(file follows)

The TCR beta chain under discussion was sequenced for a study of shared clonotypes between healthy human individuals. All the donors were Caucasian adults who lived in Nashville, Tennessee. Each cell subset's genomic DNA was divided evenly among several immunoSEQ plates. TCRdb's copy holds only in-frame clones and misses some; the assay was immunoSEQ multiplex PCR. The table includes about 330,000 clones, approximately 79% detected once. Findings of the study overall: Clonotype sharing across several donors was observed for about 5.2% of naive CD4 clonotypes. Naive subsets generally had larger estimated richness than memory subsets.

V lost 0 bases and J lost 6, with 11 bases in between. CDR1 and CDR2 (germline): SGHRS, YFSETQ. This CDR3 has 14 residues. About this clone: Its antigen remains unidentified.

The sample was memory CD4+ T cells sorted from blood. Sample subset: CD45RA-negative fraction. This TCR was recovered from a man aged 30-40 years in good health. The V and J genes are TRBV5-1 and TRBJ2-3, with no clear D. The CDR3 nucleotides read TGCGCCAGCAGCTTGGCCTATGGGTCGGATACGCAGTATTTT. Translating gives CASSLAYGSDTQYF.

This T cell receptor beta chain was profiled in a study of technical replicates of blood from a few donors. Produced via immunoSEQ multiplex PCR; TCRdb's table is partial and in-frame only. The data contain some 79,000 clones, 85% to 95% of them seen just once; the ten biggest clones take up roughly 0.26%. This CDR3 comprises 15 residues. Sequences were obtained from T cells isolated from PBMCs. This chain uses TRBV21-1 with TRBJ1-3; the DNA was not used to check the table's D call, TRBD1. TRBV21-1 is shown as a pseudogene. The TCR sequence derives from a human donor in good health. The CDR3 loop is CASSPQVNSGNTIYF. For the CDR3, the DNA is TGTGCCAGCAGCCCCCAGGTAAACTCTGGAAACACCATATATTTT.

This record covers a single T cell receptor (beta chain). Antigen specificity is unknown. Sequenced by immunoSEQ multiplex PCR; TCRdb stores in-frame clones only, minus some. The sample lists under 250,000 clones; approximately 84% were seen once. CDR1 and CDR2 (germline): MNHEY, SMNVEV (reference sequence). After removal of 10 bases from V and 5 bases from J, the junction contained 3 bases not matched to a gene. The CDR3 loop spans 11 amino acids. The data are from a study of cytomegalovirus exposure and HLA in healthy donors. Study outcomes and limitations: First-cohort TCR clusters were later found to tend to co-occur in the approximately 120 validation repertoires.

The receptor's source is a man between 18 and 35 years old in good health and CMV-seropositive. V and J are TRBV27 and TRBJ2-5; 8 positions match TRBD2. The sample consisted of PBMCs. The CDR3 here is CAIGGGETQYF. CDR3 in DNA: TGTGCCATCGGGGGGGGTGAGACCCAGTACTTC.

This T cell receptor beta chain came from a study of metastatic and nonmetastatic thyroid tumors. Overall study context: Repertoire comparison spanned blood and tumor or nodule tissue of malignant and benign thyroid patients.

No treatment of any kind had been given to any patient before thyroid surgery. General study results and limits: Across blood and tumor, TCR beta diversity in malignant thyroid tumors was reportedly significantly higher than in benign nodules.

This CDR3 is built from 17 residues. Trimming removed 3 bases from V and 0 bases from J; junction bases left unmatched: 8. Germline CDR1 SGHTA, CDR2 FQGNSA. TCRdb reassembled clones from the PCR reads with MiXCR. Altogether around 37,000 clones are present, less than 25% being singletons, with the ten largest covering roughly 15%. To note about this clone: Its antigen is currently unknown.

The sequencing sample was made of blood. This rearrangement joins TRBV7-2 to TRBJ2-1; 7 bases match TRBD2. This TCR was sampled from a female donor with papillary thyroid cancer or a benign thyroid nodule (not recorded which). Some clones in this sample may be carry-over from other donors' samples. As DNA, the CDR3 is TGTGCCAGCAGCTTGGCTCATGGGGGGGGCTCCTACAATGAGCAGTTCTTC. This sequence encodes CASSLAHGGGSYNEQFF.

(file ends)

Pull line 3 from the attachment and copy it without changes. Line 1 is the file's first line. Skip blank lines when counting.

The sample was memory CD4+ T cells sorted from blood. Sample subset: CD45RA-negative fraction. This TCR was recovered from a man aged 30-40 years in good health. The V and J genes are TRBV5-1 and TRBJ2-3, with no clear D. The CDR3 nucleotides read TGCGCCAGCAGCTTGGCCTATGGGTCGGATACGCAGTATTTT. Translating gives CASSLAYGSDTQYF.